In January 1975 the majority of Dan Chu Party legislators led by the Speaker Nguyen Ba Can defected to Premier Khiem's camp to support his presidential candidacy in the October 1975 elections. They made this shift because they were alienated from Thieu due to his desire to remove them in an effort to re-invigorate the ruling party. The following month opposition National Assembly Deputies coalesced to form the Social Democratic Alliance. This new opposition configuration enjoyed the backing of the Peoples' Anti-Corruption Movement and it devised a pre-selection process aimed at ensuring that its eventual presidential candidate enjoyed broad grass roots support.
Because of opposition within the ARVN, Thieu did not have the option that President Park Chung Hee of South Korea and President Ferdinand Marcos of the Philippines had exercised in 1972 of suspending the Constitution. The ARVN itself was also resolutely opposed to staging a military coup for fear of plunging the nation into political turmoil that it could ill afford due to its precarious military position.
Consequently the pre-conditions existed in early 1975 for South Vietnam to hold a competitive and democratic presidential election scheduled for October that year. Thieu's best hope of winning re-election was to appeal to the peasants that had benefited from the earlier 'Land to the Tiller' agrarian reform program. It was also noteworthy that the NLF/PGR played a negligible role in fomenting the anti-Thieu unrest of 1974-1975. At the time of Saigon's fall in April 1975 there were an estimated 200 NLF activists in the capital.
North
Vietnam's
1975 Dry
Season
Offensive
The NLF/PGR's lack of political support did not unduly perturb Hanoi, which had always regarded the non-communist elements within it as 'useful idiots'. Indeed the South Vietnamese political situation was a subsidiary issue for North Vietnam because the bulk of its army by late 1974 had moved into the South through the Ho Chi Minh Trail. It was therefore only a matter of time before the communists exploited their military advantage.
North Vietnam's Dry Season Offensive, which would destroy South Vietnam, commenced in March 1975, when regular NVA troops took the strategically valuable provincial city of Ban Me Thuot. The fall of this city was a disaster for South Vietnam because it was the linchpin, which underwrote the ARVN's military position in the Central Highlands region. Due to US congressional cutbacks, South Vietnam lacked the military capacity to effectively counter the North's full-fledged offensive. Therefore Thieu resorted to drastic action by deciding to abandon the less populated Central Highlands region and focus on holding the nation's populous coastal cities and the fertile Mekong Delta region.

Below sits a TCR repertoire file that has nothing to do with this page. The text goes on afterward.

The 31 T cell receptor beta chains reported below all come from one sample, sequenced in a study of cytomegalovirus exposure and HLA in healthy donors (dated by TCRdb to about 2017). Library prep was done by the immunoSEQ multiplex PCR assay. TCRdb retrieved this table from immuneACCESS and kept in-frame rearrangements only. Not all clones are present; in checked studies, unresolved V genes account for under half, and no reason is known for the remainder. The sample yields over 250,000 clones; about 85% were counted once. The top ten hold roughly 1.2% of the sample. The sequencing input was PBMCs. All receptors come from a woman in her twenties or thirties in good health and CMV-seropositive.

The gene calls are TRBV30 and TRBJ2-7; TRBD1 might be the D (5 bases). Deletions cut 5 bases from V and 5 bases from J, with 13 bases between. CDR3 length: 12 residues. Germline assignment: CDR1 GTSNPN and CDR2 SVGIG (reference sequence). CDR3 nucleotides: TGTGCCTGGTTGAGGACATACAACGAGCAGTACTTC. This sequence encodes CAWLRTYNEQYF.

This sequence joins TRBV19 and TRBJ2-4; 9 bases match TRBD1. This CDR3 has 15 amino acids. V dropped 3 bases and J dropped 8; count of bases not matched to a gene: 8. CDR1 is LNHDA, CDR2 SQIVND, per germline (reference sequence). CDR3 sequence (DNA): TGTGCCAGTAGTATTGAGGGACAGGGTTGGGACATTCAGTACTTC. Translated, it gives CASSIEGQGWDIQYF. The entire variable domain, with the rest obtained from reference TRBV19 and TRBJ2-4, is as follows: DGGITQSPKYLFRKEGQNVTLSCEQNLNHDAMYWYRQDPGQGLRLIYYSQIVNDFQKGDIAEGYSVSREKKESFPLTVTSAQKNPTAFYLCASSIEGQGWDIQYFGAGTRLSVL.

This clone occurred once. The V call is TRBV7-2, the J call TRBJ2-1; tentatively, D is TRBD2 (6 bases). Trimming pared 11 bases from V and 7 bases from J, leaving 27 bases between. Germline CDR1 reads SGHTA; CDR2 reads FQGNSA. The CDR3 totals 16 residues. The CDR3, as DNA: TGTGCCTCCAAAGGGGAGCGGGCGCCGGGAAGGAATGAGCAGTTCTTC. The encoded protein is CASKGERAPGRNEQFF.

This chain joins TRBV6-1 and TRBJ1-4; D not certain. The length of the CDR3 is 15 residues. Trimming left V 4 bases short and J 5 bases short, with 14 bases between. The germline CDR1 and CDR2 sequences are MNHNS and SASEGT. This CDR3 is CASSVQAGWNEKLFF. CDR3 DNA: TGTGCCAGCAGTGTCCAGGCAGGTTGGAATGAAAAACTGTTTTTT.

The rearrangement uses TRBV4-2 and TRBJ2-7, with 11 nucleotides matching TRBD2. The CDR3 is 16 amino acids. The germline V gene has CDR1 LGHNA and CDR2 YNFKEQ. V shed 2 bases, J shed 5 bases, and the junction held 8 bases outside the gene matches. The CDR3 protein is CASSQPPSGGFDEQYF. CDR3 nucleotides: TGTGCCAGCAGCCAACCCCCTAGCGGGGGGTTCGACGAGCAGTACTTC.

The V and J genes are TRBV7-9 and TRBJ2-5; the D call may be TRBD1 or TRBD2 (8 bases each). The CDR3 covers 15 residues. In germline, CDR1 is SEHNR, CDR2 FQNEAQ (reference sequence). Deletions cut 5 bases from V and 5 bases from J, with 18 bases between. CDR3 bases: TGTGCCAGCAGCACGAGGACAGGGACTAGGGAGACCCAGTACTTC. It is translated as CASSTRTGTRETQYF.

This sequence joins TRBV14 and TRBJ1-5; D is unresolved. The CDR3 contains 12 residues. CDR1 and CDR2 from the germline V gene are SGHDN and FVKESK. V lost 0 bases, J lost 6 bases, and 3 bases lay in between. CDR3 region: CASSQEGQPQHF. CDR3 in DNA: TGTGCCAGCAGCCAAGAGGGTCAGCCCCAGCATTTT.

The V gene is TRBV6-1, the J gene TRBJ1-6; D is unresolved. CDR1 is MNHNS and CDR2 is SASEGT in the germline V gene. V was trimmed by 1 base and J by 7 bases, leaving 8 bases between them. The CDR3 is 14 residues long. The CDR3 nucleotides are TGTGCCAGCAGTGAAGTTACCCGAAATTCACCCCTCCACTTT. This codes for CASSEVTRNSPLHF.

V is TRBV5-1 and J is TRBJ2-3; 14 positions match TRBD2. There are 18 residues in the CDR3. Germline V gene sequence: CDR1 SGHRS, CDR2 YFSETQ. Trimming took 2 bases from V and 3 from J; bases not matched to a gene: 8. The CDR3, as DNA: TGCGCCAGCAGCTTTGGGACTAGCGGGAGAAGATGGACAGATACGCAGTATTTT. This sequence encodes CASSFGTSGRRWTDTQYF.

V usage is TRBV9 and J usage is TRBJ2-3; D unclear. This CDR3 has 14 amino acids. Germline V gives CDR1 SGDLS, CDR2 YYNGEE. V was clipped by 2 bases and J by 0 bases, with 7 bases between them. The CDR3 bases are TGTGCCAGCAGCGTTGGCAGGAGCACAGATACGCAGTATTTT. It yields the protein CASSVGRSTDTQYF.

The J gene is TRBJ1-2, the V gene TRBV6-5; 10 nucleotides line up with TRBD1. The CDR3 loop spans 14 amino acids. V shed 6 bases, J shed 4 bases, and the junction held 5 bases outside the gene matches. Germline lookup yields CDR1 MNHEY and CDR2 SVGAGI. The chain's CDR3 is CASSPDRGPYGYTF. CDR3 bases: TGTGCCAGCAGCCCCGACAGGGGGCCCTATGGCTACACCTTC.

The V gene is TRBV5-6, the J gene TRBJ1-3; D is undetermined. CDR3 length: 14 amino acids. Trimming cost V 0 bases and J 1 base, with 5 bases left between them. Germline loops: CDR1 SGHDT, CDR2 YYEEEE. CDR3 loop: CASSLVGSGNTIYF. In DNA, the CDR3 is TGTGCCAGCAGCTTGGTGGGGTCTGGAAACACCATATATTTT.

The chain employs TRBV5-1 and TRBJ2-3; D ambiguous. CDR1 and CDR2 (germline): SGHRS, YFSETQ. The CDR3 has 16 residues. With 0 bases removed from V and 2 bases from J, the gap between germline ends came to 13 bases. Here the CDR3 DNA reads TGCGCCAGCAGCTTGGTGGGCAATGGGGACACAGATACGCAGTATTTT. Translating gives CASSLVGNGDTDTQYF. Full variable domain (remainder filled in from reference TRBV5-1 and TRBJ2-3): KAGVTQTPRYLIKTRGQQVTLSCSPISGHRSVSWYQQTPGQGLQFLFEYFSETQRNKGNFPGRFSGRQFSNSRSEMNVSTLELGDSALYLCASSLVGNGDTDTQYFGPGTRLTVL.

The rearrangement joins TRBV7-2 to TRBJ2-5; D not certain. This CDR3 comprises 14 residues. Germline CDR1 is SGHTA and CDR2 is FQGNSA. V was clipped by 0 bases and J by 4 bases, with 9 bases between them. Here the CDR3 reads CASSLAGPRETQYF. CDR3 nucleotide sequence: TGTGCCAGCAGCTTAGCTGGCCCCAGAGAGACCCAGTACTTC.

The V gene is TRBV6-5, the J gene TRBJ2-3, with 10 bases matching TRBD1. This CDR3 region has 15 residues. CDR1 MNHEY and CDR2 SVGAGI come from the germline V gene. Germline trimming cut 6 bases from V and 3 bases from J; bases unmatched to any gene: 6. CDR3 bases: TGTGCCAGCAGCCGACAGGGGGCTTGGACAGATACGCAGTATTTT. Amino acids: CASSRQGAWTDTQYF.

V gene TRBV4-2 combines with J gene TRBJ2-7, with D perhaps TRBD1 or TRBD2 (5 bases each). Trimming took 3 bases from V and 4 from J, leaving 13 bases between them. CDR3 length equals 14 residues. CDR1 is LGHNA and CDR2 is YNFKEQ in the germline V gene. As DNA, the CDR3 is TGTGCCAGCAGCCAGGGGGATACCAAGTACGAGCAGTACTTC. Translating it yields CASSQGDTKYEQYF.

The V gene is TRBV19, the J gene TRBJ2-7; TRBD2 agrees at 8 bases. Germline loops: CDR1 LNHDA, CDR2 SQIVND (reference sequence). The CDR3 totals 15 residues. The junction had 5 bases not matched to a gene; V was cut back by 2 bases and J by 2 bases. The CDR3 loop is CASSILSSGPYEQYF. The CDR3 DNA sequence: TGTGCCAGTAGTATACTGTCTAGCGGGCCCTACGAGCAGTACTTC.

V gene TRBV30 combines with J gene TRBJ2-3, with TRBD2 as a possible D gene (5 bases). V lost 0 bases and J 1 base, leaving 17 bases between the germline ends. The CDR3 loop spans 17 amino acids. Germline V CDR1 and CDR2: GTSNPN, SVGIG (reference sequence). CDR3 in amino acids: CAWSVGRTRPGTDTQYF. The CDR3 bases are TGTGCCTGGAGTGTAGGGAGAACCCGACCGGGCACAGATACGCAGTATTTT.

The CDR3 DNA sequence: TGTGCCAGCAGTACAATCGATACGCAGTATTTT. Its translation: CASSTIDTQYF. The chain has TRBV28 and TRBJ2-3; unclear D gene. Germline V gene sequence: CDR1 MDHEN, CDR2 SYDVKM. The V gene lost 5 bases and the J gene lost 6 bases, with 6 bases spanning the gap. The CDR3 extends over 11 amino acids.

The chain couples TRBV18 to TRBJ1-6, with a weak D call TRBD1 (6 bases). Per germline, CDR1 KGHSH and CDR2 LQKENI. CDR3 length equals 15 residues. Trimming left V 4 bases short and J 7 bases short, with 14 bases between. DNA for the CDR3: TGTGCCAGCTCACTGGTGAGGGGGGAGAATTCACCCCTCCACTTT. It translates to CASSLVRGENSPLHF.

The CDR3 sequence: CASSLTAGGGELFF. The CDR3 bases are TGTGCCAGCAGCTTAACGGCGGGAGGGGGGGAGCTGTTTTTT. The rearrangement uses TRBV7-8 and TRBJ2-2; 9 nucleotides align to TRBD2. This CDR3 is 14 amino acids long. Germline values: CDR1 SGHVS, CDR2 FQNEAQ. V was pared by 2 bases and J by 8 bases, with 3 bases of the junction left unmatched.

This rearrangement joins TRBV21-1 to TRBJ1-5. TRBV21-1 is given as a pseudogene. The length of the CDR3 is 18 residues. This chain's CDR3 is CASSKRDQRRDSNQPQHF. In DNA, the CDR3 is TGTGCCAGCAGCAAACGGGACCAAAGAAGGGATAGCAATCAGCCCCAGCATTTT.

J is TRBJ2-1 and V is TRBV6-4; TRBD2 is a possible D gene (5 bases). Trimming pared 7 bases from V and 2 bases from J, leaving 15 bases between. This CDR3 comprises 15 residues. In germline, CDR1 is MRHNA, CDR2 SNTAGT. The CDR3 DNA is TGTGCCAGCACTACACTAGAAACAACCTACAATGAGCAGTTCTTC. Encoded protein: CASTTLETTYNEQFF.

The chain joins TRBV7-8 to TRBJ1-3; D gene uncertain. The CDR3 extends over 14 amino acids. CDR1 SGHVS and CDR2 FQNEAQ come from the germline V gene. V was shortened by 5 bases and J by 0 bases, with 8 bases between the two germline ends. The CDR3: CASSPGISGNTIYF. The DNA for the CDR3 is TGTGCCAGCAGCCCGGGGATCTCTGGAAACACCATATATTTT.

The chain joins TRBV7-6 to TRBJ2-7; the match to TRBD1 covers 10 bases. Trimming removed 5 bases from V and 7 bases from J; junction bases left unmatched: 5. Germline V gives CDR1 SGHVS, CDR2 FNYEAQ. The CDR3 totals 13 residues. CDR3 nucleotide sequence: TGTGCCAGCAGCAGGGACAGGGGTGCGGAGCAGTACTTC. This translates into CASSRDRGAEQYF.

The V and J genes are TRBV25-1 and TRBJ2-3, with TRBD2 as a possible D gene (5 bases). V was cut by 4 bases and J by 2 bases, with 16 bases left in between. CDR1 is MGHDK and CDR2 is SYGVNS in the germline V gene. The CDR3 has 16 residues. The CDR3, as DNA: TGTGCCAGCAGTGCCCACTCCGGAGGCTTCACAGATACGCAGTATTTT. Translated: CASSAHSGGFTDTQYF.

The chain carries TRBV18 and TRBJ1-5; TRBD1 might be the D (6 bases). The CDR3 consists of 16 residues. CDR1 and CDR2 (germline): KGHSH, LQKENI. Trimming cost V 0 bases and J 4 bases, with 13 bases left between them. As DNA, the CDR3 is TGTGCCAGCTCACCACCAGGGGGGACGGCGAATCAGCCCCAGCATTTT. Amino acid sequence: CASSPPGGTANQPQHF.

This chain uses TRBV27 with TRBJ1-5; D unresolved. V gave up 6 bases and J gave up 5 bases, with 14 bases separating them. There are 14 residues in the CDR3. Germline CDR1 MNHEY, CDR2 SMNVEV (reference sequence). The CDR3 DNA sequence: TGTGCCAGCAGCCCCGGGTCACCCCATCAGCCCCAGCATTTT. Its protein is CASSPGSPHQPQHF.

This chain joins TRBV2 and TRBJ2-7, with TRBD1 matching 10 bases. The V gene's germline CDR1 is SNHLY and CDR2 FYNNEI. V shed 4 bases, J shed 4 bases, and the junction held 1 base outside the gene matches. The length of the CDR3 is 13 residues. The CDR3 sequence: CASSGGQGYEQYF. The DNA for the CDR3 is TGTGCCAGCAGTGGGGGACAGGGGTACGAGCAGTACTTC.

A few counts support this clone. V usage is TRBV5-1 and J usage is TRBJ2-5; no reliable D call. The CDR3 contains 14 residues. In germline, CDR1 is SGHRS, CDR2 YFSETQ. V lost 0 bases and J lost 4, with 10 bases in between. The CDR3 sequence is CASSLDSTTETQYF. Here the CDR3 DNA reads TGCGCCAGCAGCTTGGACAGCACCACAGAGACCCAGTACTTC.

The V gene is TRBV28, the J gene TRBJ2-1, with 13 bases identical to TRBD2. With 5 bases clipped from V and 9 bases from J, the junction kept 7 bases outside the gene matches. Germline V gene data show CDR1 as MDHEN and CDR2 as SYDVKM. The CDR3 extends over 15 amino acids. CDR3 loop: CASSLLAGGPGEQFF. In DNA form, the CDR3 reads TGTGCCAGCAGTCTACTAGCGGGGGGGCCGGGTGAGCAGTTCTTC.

Thieu's decision to abandon the Central Highlands was strategically sound because it offered South Vietnam its best hope of survival by enabling the ARVN to conserve its strength and hold onto the more populous and defensible parts of the country. Unfortunately the execution of the retreat was inept. Because the families of ARVN personnel tended to live in the barracks, they also tried to flee, thereby fatally undermining the execution of an expeditious withdrawal. As a justified panic set in amongst the general population of the Central Highlands about being abandoned to the communists, hundreds of thousands of civilians cluttered the highways, thereby sabotaging an effective evacuation. The NVA took advantage of this unfolding debacle by shelling the columns of retreating refugees. As a result of this botched retreat the ARVN began to implode as the well armed NVA expanded its offensive.
Thieu was himself partly responsible for the ARVN's disintegration because he created confusion by failing to issue clear-cut orders to officers in the field during the retreat. However the deeper cause of the ARVN's implosion was Thieu's policy of placing a higher premium on loyalty than on ability. Therefore the NVA was able to take Danang and Hue with relative ease, because of the incompetence of General Dan Van Quang. By contrast, the outnumbered and outgunned ARVN garrison at Xuan Loc, held out heroically against the NVA due to the courage of its commander, General Le Minh Dao. Furthermore it was often difficult for the ARVN to effectively fight when it lacked the ammunition to do so because of US congressional aid cuts.
The tragedy of the ARVN's patchy performance during its rout by the NVA in March/April 1975 was that it demonstrated that the South Vietnamese army possessed the capacity to fight effectively when it was properly led. Therefore Thieu's failure (or reluctance) to purge the 'dead wood' from both his regime and the ARVN was all the more reprehensible because there was a talent pool from which he could have drawn. The botched retreat from the Central Highlands illustrated that while Thieu was intelligent enough to know what had to be done, his paranoia unfortunately stopped him from appointing the right people to carry out his orders. Ironically, despite Thieu's suspicious nature, he failed to discover that the communists had successfully infiltrated the highest echelons of the ARVN's military intelligence.
South
Vietnam's
Collapse
and
American
Callousness